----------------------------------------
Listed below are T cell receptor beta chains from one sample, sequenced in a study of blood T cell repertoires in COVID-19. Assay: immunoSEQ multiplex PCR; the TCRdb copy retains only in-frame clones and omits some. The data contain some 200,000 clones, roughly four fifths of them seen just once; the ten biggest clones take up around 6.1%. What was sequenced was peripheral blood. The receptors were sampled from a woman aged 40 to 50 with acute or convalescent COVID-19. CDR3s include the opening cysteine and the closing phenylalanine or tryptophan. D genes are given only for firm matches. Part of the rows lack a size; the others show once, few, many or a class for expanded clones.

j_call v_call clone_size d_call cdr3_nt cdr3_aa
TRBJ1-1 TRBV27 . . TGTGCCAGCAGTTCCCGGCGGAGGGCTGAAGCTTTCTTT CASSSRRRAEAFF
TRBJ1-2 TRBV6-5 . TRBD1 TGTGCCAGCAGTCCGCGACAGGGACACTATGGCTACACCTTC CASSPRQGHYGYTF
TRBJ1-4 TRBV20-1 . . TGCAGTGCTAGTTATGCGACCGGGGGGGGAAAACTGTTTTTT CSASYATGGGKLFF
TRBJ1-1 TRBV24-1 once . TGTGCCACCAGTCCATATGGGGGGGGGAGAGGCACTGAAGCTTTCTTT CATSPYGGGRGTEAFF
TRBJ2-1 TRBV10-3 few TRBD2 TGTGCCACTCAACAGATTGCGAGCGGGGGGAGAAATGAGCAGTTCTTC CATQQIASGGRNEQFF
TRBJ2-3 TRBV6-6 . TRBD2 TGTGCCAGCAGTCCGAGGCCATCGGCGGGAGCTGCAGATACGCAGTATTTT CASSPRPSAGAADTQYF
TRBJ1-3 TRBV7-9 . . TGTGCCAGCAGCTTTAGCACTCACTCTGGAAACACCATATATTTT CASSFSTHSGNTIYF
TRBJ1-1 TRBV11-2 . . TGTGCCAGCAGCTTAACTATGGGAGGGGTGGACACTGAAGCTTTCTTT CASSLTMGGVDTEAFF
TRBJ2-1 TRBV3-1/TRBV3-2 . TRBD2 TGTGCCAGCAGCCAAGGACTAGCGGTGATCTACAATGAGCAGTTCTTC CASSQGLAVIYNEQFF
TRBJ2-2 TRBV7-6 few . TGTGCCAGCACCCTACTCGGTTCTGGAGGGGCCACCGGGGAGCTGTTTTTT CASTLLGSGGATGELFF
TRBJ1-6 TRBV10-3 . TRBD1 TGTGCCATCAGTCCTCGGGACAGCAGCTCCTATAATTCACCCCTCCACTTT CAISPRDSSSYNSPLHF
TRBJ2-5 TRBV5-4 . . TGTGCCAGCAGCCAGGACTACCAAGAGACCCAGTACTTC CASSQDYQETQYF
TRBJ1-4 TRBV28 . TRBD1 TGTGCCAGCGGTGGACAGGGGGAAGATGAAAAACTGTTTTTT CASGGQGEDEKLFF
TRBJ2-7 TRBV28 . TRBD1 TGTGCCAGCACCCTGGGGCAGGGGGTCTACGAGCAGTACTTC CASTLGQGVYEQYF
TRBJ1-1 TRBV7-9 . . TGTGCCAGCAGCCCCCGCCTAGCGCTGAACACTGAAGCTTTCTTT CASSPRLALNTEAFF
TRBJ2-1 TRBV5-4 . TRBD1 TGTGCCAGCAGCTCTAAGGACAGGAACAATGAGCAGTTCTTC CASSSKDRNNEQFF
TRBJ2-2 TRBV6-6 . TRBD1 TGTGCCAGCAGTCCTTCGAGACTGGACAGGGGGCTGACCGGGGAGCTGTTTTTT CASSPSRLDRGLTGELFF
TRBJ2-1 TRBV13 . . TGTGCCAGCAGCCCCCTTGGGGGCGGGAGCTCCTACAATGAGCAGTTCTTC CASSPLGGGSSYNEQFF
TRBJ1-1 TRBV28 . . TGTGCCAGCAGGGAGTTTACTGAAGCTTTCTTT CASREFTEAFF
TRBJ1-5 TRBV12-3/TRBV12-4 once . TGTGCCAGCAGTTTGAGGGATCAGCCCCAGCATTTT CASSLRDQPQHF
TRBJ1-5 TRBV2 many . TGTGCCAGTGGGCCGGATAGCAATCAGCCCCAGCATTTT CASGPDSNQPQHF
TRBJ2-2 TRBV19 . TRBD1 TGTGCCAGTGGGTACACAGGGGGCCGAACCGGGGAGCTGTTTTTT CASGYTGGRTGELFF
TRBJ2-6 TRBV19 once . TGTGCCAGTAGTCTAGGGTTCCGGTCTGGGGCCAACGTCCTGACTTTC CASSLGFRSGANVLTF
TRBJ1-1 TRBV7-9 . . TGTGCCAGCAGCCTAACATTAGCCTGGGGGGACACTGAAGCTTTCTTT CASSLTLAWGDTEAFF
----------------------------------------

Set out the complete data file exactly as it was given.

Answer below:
Listed below are T cell receptor beta chains from one sample, sequenced in a study of blood T cell repertoires in COVID-19. Assay: immunoSEQ multiplex PCR; the TCRdb copy retains only in-frame clones and omits some. The data contain some 200,000 clones, roughly four fifths of them seen just once; the ten biggest clones take up around 6.1%. What was sequenced was peripheral blood. The receptors were sampled from a woman aged 40 to 50 with acute or convalescent COVID-19. CDR3s include the opening cysteine and the closing phenylalanine or tryptophan. D genes are given only for firm matches. Part of the rows lack a size; the others show once, few, many or a class for expanded clones.

j_call v_call clone_size d_call cdr3_nt cdr3_aa
TRBJ1-1 TRBV27 . . TGTGCCAGCAGTTCCCGGCGGAGGGCTGAAGCTTTCTTT CASSSRRRAEAFF
TRBJ1-2 TRBV6-5 . TRBD1 TGTGCCAGCAGTCCGCGACAGGGACACTATGGCTACACCTTC CASSPRQGHYGYTF
TRBJ1-4 TRBV20-1 . . TGCAGTGCTAGTTATGCGACCGGGGGGGGAAAACTGTTTTTT CSASYATGGGKLFF
TRBJ1-1 TRBV24-1 once . TGTGCCACCAGTCCATATGGGGGGGGGAGAGGCACTGAAGCTTTCTTT CATSPYGGGRGTEAFF
TRBJ2-1 TRBV10-3 few TRBD2 TGTGCCACTCAACAGATTGCGAGCGGGGGGAGAAATGAGCAGTTCTTC CATQQIASGGRNEQFF
TRBJ2-3 TRBV6-6 . TRBD2 TGTGCCAGCAGTCCGAGGCCATCGGCGGGAGCTGCAGATACGCAGTATTTT CASSPRPSAGAADTQYF
TRBJ1-3 TRBV7-9 . . TGTGCCAGCAGCTTTAGCACTCACTCTGGAAACACCATATATTTT CASSFSTHSGNTIYF
TRBJ1-1 TRBV11-2 . . TGTGCCAGCAGCTTAACTATGGGAGGGGTGGACACTGAAGCTTTCTTT CASSLTMGGVDTEAFF
TRBJ2-1 TRBV3-1/TRBV3-2 . TRBD2 TGTGCCAGCAGCCAAGGACTAGCGGTGATCTACAATGAGCAGTTCTTC CASSQGLAVIYNEQFF
TRBJ2-2 TRBV7-6 few . TGTGCCAGCACCCTACTCGGTTCTGGAGGGGCCACCGGGGAGCTGTTTTTT CASTLLGSGGATGELFF
TRBJ1-6 TRBV10-3 . TRBD1 TGTGCCATCAGTCCTCGGGACAGCAGCTCCTATAATTCACCCCTCCACTTT CAISPRDSSSYNSPLHF
TRBJ2-5 TRBV5-4 . . TGTGCCAGCAGCCAGGACTACCAAGAGACCCAGTACTTC CASSQDYQETQYF
TRBJ1-4 TRBV28 . TRBD1 TGTGCCAGCGGTGGACAGGGGGAAGATGAAAAACTGTTTTTT CASGGQGEDEKLFF
TRBJ2-7 TRBV28 . TRBD1 TGTGCCAGCACCCTGGGGCAGGGGGTCTACGAGCAGTACTTC CASTLGQGVYEQYF
TRBJ1-1 TRBV7-9 . . TGTGCCAGCAGCCCCCGCCTAGCGCTGAACACTGAAGCTTTCTTT CASSPRLALNTEAFF
TRBJ2-1 TRBV5-4 . TRBD1 TGTGCCAGCAGCTCTAAGGACAGGAACAATGAGCAGTTCTTC CASSSKDRNNEQFF
TRBJ2-2 TRBV6-6 . TRBD1 TGTGCCAGCAGTCCTTCGAGACTGGACAGGGGGCTGACCGGGGAGCTGTTTTTT CASSPSRLDRGLTGELFF
TRBJ2-1 TRBV13 . . TGTGCCAGCAGCCCCCTTGGGGGCGGGAGCTCCTACAATGAGCAGTTCTTC CASSPLGGGSSYNEQFF
TRBJ1-1 TRBV28 . . TGTGCCAGCAGGGAGTTTACTGAAGCTTTCTTT CASREFTEAFF
TRBJ1-5 TRBV12-3/TRBV12-4 once . TGTGCCAGCAGTTTGAGGGATCAGCCCCAGCATTTT CASSLRDQPQHF
TRBJ1-5 TRBV2 many . TGTGCCAGTGGGCCGGATAGCAATCAGCCCCAGCATTTT CASGPDSNQPQHF
TRBJ2-2 TRBV19 . TRBD1 TGTGCCAGTGGGTACACAGGGGGCCGAACCGGGGAGCTGTTTTTT CASGYTGGRTGELFF
TRBJ2-6 TRBV19 once . TGTGCCAGTAGTCTAGGGTTCCGGTCTGGGGCCAACGTCCTGACTTTC CASSLGFRSGANVLTF
TRBJ1-1 TRBV7-9 . . TGTGCCAGCAGCCTAACATTAGCCTGGGGGGACACTGAAGCTTTCTTT CASSLTLAWGDTEAFF